-From the observatory, continue another 12 miles to the obvious trailhead for the Proxy Falls trail. Bathrooms are available at the trailhead.
3. Multnomah Falls Hike, Columbia River Gorge
Where to start with Oregon Waterfalls…maybe from the top! At 627 feet tall, Multnomah Falls is Oregon’s tallest waterfall. Located in the beautiful Columbia River Gorge, Multnomah is visible and accessible from Highway 84 which runs East-West through the gorge. Multnomah is not one of my favorite waterfalls because it offers solitude because…it doesn’t! It has a huge parking lot and a very busy visitor’s center. Multnomah makes my list because it is stunning, family friendly, and offers some wonderful hiking opportunities along side and above the falls. The historic Multnomah Falls lodge, was thankfully spared from this past summers horrendous wildfires in the Columbia River Gorge. I’d like to extend a special thanks to all of the firefighters who help save the lodge and countless other special places in the Gorge. For visitors who suffer from time constraints, the Benson Bridge, centered in the image at left, is a worthy destination. From the bridge, visitors will have sweeping views of the Columbia River Gorge as well as the impressive upper drop of the falls. The feel of fresh spray and the rich aroma of ionized water make the short hike worth the effort for an able-bodied visitor.
Multnomah Falls varies tremendously throughout the year as this part of the Columbia River Gorge experience a full four seasons. Intrepid hikers can continue up the trail adjacent to the falls enduring 11 different switchbacks and enjoy the viewing platform at the top of the falls. The Very brave can continue on the Larch Mountain Trail which continues beyond the top of Multnomah Falls and includes a side spur to the panoramic point, Sherrard Point.
4. Toketee Falls Hike, North Umpqua River
Toketee Falls and its short but beautiful hike are all about the details. specifically, amazingly intricate details of intricate basalt columns. The framing of Toketee Falls via a symmetrical basalt column gateway is almost too perfect to be believable. It must be seen to be appreciated. The Hike to Toketee Falls is a family friendly but not handicap accessible 0.5 miles one way to a viewing platform where the North Umpqua River double drops. The first about 30 feet and the second about 70 feet. You will know when you’ve arrived at the trailhead because a huge and unusual wooden irrigation tube runs along one side of the parking area. I mean, it is really big… maybe 20 feet tall… leaking like a sieve and bands together with steel straps. Frankly, it doesn’t look safe!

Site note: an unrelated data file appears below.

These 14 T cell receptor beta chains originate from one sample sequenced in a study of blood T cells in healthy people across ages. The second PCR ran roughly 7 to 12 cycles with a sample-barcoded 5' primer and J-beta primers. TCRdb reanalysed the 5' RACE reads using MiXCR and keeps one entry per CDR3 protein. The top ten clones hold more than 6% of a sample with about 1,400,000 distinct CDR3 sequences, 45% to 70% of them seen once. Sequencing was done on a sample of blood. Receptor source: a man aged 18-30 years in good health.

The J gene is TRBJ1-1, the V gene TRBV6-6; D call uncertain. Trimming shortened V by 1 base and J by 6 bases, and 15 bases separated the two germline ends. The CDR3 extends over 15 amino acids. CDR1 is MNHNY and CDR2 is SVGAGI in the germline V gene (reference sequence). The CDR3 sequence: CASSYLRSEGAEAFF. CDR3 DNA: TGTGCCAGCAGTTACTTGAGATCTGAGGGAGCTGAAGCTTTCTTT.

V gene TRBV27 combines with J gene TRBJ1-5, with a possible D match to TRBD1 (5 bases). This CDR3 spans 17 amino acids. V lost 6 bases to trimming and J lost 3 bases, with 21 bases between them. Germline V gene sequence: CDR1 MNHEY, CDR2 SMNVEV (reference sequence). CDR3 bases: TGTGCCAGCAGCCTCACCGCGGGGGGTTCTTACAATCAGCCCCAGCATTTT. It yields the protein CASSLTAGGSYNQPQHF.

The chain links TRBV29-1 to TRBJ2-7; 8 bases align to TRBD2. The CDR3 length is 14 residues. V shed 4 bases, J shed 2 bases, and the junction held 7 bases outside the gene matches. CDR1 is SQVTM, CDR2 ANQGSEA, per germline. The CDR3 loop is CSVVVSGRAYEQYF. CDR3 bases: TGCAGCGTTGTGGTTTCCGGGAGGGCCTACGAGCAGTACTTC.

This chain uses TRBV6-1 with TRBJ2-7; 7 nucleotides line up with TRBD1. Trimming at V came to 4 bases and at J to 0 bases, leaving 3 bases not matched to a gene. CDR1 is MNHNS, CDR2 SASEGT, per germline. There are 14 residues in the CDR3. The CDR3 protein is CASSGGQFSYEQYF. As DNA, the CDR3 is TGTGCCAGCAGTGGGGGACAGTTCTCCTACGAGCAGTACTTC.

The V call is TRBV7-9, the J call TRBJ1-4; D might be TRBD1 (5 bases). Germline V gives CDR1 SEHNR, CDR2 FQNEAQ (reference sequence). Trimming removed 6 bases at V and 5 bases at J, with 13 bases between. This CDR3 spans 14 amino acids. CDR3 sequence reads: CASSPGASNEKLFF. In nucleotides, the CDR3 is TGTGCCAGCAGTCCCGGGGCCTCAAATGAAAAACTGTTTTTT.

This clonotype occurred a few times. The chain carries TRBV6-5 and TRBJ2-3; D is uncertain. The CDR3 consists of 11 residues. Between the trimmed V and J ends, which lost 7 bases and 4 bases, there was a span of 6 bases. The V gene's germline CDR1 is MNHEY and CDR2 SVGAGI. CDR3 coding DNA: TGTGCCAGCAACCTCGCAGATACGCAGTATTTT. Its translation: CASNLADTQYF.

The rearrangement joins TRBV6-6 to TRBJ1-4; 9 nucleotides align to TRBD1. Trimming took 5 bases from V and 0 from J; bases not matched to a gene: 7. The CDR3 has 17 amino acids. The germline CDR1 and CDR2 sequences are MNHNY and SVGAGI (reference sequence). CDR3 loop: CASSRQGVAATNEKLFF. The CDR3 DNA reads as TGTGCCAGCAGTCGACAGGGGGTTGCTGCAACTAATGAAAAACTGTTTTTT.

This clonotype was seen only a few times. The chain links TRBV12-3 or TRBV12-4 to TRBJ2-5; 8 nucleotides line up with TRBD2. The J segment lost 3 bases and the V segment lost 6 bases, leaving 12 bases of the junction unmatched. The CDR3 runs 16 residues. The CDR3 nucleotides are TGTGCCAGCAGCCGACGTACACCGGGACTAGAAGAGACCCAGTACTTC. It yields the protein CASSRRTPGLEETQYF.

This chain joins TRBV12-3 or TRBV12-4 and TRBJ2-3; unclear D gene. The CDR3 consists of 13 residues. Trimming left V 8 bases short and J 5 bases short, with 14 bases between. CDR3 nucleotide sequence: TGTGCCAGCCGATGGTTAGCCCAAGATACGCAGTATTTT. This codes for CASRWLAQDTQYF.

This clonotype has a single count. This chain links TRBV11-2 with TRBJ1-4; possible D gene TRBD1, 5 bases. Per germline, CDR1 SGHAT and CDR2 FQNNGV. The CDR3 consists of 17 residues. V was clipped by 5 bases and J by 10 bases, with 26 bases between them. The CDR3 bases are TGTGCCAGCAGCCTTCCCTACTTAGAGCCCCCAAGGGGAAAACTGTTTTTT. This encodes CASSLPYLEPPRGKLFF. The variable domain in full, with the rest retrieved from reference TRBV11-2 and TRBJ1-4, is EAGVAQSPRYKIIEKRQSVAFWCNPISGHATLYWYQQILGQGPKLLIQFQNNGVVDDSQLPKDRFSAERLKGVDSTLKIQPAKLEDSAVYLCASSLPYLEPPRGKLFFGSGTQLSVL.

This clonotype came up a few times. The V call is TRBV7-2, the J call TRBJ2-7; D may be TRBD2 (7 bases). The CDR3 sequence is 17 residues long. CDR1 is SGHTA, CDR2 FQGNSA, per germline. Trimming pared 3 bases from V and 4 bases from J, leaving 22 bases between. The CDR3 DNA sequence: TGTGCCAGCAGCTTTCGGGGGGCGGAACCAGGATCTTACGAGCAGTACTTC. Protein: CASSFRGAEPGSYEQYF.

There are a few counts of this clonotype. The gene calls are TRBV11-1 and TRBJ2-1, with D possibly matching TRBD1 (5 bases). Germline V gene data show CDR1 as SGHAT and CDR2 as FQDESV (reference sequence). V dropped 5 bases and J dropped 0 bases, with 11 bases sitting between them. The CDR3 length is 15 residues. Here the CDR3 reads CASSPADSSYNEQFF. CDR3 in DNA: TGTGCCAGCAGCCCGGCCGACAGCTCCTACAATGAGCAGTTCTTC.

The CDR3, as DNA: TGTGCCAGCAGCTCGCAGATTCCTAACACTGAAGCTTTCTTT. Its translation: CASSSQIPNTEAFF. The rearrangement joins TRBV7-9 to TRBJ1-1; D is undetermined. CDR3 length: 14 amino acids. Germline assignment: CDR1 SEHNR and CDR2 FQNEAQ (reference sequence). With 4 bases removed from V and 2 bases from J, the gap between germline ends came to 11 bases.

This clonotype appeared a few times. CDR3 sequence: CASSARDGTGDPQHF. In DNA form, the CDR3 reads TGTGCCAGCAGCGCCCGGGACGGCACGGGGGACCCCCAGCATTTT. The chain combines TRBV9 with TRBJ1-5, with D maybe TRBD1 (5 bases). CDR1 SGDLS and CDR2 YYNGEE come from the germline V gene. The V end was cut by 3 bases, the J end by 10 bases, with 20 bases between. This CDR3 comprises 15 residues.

The hike itself is beautiful if not arduous. You will experience a very tropical feeling forest, more evocative of Kauai than of southern Oregon. Old growth trees, giant ferns and lush undergrowth flank the banks of the deep volcanic gorge which has been scoured by the waters of the North Umpqua River. The hike is an out and back and is a nice road trip diversion for families. There is an obvious but dangerous trails that plummets down into the waterfall’s natural amphitheater. It is not for everyone. I’ve never read of fatalities on this unofficial side trail, but they are a distinct possibility. Know that you have been forewarned and know that the view from below is really stunning. You get a water-level view to enjoy the falls’s ionized spray and the up-close details of this amazing natural wonder.
Directions to the Toketee Falls Hike:
From Bend, drive south on highway 97 for 75 miles and turn right on Highway 138 towards Crater Lake National Park. Continue on Highway 138 for 42 miles and take a right on Forest Road 34. Cross the first bridge and the parking lot for the trail is on the left. The trailhead for the Toketee Falls Hike is at the far end of the Parking lot. Remember, if you see the giant ,leaky wooden irrigation pipe, you are at the right place!
5. Thor’s Well, Cape Perpetua, Yachats, Oregon
Wait, a waterfall in the ocean….yep, and it’s awesome! Thor’s Well may have made my list on a technicality but I stand by it as it is unique and I like it! Located near the quaint seaside town of Yachats, Oregon, Part of what makes Thor’s Well so special is it’s proximity to several other interesting coastal features which are also located in the Cape Perpetua National Scenic Area.-
Short Hikes to the Devil’s Churn, the Spouting Horn, and Cook’s Chasm are are close by and all visually stunning, as the view from the Cape Perpetua overlook and its stunning view to the South along the Pacific Coast.
Thor’s Well requires a high tide in order for ocean surges to fill the Well’s coastal cave and force water upward before it forms a brief circle waterfall after each surge.